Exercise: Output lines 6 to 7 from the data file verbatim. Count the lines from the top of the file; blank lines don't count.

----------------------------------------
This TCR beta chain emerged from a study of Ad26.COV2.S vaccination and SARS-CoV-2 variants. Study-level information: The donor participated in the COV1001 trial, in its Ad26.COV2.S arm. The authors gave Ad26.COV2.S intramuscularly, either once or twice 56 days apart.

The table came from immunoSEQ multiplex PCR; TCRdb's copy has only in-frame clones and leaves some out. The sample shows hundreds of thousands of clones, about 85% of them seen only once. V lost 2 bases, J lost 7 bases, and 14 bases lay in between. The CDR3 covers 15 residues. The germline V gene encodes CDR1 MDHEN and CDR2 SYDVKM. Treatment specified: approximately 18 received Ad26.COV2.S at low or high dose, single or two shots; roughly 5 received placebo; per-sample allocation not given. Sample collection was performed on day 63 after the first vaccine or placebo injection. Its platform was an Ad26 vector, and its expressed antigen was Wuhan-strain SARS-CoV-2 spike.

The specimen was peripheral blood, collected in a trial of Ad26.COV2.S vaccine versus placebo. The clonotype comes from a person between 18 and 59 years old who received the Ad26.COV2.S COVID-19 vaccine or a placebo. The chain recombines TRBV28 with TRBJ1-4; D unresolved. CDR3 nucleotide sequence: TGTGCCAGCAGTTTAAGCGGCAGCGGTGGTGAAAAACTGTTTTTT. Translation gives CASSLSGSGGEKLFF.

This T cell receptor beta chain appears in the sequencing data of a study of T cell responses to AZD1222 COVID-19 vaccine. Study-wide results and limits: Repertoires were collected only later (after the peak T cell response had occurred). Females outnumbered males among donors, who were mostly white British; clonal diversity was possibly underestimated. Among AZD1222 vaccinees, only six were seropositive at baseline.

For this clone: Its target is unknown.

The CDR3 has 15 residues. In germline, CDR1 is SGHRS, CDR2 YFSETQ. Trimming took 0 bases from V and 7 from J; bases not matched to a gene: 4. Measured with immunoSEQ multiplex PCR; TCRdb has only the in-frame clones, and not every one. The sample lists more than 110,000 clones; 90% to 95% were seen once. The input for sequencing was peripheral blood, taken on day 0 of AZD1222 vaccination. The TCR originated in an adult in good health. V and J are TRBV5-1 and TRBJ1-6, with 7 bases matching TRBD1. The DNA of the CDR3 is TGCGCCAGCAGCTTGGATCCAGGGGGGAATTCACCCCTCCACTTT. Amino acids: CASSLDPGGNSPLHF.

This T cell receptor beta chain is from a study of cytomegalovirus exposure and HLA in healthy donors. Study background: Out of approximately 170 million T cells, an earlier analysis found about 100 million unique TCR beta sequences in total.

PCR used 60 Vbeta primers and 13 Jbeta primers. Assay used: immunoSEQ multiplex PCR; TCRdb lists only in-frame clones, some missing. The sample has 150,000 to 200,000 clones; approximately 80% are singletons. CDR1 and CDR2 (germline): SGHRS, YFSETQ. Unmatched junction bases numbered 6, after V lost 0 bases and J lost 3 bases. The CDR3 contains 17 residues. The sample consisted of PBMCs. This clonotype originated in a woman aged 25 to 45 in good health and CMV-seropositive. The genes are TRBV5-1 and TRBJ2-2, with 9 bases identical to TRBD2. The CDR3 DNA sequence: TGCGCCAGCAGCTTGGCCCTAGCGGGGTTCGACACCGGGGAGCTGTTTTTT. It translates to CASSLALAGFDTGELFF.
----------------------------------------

The CDR3 has 15 residues. In germline, CDR1 is SGHRS, CDR2 YFSETQ. Trimming took 0 bases from V and 7 from J; bases not matched to a gene: 4. Measured with immunoSEQ multiplex PCR; TCRdb has only the in-frame clones, and not every one. The sample lists more than 110,000 clones; 90% to 95% were seen once. The input for sequencing was peripheral blood, taken on day 0 of AZD1222 vaccination. The TCR originated in an adult in good health. V and J are TRBV5-1 and TRBJ1-6, with 7 bases matching TRBD1. The DNA of the CDR3 is TGCGCCAGCAGCTTGGATCCAGGGGGGAATTCACCCCTCCACTTT. Amino acids: CASSLDPGGNSPLHF.

This T cell receptor beta chain is from a study of cytomegalovirus exposure and HLA in healthy donors. Study background: Out of approximately 170 million T cells, an earlier analysis found about 100 million unique TCR beta sequences in total.